So, technical details aside, here comes our glorious list:
Francesco Orsi writes about his course on the ethics and philosophy of sex. The course contains a bit of everything that is central to doing philosophy. “First, in the course we learn to ask and answer a classical philosophical question since Socrates: “what is the essence of X”? The X in our case is, naturally, sex. A second aspect is the critical analysis of concepts. Two significant examples here are perversion and objectification. Third, in the course we practice ethical argument.
Marika Seigel, a visiting associate professor in the UT Department of English Philology last year, compares her Estonian students to their American peers. “Estonian students get dressed for class! In my experience, they do not come to class in sweatpants, or pajama pants, or pajama pants paired with Uggs, or (as happened to me once early in my teaching career) nothing but a bathrobe and slippers.” Continue reading →
Christmas makes one think about sharing and taking part. Christmastime includes cooking traditional meals and sitting at the same table with family, relatives, and friends. When in the Christmas mood, people make edible gifts both at home and at work and donate food to those who don’t have much on their table. One of the ancient customs over here that is still followed in some places in the countryside is to bring bread to the animals in the barn on Christmas Eve.
A great film for invoking the Christmas feeling is Babette’s Feast. The film tells a story about how food can both enliven relationships and elevate us, making us spiritually better persons. It is a film about the beauty shared between dinner participants of different cultural backgrounds and moral values, as well as about love for one’s neighbour and redemption. Still, food culture has to do with sharing every day, not only at Christmastime or when other festivities are taking place.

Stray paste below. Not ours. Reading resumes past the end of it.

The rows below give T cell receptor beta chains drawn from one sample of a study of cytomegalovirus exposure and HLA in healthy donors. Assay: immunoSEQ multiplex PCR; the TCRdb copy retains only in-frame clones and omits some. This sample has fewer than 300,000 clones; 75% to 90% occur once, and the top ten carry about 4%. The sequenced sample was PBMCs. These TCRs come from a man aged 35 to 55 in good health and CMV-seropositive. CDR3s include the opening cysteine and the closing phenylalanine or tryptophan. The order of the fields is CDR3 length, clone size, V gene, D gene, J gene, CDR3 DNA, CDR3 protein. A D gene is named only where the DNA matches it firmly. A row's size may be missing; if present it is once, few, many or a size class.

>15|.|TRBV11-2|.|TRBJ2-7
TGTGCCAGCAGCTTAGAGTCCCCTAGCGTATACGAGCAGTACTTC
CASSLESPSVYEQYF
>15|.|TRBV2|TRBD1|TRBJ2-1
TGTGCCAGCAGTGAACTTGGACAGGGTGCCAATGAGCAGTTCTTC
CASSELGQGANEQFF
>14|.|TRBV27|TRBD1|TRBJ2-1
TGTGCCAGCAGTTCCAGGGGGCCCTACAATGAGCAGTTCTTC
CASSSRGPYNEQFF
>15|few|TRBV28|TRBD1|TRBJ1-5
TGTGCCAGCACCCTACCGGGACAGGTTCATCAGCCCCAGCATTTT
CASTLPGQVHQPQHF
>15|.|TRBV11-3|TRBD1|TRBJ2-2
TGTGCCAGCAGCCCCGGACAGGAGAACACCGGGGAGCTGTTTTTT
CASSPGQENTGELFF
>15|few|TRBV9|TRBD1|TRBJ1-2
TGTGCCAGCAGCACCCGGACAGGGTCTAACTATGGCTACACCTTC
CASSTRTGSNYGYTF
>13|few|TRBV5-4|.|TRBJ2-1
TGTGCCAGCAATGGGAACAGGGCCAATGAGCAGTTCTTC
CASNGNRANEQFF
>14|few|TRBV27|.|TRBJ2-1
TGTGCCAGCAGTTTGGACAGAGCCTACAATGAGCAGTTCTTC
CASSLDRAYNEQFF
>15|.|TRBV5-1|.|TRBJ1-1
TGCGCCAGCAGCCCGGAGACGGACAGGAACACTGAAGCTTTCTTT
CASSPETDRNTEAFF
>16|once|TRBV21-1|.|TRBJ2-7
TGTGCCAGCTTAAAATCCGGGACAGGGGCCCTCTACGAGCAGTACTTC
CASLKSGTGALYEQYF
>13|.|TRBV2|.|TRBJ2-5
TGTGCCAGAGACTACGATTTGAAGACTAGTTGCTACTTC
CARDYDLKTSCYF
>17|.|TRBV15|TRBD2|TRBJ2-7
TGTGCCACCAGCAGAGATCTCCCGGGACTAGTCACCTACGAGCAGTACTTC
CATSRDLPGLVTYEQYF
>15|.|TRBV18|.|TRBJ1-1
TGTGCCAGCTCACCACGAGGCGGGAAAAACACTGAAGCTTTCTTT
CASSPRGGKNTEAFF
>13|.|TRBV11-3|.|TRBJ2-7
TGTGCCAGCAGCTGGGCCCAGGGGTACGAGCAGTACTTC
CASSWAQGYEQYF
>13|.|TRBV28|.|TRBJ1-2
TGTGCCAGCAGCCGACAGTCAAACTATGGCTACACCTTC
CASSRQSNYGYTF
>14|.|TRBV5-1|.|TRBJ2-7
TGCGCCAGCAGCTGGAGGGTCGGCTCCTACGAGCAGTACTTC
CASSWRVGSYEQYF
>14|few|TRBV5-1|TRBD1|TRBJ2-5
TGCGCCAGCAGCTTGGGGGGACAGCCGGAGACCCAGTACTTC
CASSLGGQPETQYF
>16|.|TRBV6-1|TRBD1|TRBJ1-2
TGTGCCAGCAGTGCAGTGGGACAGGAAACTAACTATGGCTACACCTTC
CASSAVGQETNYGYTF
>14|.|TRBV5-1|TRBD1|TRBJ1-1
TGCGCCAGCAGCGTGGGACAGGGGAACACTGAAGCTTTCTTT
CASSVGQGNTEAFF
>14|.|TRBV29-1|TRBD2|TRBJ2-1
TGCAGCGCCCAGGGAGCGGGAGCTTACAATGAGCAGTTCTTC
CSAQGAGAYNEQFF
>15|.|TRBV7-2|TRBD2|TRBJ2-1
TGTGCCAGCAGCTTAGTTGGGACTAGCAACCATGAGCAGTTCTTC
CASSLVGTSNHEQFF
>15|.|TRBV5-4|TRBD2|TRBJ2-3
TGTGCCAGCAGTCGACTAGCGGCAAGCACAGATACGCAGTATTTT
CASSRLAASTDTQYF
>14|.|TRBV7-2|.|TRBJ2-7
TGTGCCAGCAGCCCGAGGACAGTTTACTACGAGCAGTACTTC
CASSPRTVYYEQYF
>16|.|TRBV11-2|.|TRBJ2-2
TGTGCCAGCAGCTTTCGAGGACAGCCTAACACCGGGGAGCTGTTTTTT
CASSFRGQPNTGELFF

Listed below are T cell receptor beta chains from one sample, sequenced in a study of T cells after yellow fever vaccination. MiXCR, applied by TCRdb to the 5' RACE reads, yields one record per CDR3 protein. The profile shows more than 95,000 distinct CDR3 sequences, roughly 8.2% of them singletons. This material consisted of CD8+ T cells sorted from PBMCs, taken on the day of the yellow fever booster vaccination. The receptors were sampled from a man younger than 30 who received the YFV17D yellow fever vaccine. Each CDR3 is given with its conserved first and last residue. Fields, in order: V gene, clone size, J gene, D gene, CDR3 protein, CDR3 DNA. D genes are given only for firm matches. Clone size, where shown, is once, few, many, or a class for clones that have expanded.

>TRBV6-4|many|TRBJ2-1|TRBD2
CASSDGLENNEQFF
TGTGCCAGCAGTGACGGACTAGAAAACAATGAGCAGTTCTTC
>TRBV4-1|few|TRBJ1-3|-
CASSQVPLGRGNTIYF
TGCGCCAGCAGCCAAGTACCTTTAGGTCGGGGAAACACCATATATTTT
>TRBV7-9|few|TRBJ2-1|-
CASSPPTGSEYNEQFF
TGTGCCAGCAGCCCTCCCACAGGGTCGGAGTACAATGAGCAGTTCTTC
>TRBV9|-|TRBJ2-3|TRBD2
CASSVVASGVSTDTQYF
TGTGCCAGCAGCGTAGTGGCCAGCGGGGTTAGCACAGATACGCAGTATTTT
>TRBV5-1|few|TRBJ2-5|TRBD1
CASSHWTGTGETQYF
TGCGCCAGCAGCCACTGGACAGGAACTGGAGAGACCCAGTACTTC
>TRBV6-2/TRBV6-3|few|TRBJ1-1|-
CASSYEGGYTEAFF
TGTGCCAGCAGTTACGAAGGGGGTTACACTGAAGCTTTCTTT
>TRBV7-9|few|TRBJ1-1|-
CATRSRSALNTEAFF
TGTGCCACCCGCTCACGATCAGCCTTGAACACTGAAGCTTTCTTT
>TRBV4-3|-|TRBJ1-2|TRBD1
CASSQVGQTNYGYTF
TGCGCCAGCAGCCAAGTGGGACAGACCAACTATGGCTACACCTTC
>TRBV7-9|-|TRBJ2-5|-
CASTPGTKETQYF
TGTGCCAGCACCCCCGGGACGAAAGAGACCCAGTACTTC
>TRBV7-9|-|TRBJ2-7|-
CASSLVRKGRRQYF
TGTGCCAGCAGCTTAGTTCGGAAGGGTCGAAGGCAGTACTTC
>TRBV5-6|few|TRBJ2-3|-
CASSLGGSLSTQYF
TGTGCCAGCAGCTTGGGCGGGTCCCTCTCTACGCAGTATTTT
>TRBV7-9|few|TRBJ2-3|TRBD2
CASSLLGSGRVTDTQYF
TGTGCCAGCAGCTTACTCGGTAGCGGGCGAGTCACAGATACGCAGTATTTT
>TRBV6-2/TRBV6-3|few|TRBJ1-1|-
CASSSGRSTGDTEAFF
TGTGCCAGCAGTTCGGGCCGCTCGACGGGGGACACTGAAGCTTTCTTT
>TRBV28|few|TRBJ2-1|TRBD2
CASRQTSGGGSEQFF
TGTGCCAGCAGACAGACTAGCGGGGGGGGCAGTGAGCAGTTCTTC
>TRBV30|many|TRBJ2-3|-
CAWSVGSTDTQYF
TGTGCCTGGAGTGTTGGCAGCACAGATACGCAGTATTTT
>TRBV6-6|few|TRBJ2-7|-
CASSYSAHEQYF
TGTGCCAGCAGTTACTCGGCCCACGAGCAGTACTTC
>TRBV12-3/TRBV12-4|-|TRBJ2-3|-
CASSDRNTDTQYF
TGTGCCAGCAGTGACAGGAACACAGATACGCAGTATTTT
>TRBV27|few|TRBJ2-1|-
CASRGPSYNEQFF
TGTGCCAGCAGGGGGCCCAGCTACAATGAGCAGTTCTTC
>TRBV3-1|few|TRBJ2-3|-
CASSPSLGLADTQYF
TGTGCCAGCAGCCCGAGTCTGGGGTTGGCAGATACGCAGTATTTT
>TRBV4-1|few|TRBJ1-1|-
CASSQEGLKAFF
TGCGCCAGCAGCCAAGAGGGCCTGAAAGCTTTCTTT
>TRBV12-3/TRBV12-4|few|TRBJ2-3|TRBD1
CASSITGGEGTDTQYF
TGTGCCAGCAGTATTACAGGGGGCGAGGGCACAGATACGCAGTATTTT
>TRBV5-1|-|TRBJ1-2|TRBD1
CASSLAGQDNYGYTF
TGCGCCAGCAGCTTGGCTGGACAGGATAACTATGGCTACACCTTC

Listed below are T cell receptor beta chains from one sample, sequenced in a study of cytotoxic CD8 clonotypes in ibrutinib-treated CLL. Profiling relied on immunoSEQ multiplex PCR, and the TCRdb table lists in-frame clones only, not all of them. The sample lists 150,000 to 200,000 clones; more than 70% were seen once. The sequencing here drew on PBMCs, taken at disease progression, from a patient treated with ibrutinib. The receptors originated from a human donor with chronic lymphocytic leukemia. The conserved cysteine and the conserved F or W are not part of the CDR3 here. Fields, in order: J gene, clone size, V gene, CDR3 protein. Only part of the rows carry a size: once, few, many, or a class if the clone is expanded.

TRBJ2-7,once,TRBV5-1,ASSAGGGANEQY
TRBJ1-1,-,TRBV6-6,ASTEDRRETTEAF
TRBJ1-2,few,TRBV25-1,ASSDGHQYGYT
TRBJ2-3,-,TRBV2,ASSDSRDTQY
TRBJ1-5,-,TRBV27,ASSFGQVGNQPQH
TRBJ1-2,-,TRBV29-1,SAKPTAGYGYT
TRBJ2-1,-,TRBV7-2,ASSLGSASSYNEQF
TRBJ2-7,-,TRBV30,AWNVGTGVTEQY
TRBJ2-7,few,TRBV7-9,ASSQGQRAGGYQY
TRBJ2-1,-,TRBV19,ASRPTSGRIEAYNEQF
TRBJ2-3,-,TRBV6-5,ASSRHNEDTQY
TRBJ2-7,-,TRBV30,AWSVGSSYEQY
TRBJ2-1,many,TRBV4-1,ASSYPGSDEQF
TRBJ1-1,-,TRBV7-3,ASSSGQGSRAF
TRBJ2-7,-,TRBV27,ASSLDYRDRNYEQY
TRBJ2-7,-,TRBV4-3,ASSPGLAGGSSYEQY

Canadian anthropologist Gillian Crowther stresses that commensality — sharing a meal with someone, eating and drinking together behind the same table — is one of the most important manifestations of sociality in all cultures. Eating together confirms the sense of belonging, being part of a community.
Offering food, no matter how plain, to a stranger is part of elementary hospitality in most cultures. Dinners spent together create and recreate families, friendships, and business relations. Assuring social relationships through food can happen both around the dinner table at home and feasts where those who don’t eat together everyday can meet up. Who’s invited? Who sits next to whom? What do the people around the table talk about, and what themes do they avoid? A shared meal is a social event where thoughts, experiences, and emotions are shared. On a more covert level, acceptance or distance towards other is being expressed, as well as respect or disdain.
In Estonia, buffets and banquets where people are mostly standing have taken the place of so-called “long table parties” (sometimes pejoratively referred to as “the jellied meat parties”). Mumbling folksy songs might not be to everyone’s taste, but a meal shared with large company still has its magic, something one doesn’t experience in fragmented plate-in-the-hand conversations.
Estonian ethnologist Reet Ruumann has pointed out that during those “long table parties” traditional meals are definitely important, but even more important is the way in which collective feasts maintain necessary social relationships. The fact that at bigger parties arranged at home the food is often prepared together – helping others out and having fun – isn’t of minor importance either. Continue reading →
As of 1 September 2015, Iñaki Sandoval has been working as Director of the University of Tartu Viljandi Culture Academy. He met the Academy people for the first time some years ago at a conference in Italy. Later, Iñaki came to visit Viljandi and teach Estonian students. When he was invited to join the Academy’s music department, the director’s position also became vacant. Burning with enthusiasm and abundant ideas, he applied. The rest is history.
Before joining the Academy in Viljandi, Iñaki Sandoval worked at the Liceu Conservatory in Barcelona as head of the jazz department and dean of master’s studies. And last but not least in this brief introduction: Sandoval is one of the leading jazz pianists of the Spanish music scene, as witnessed by his numerous concerts and albums. On 14 January he will perform at the Tartu Jazz Club.
What follows is a sharp and visionary Twitter interview with Iñaki Sandoval on the present and future of the Viljandi Culture Academy, its students, studies, arts, and management. Enjoy!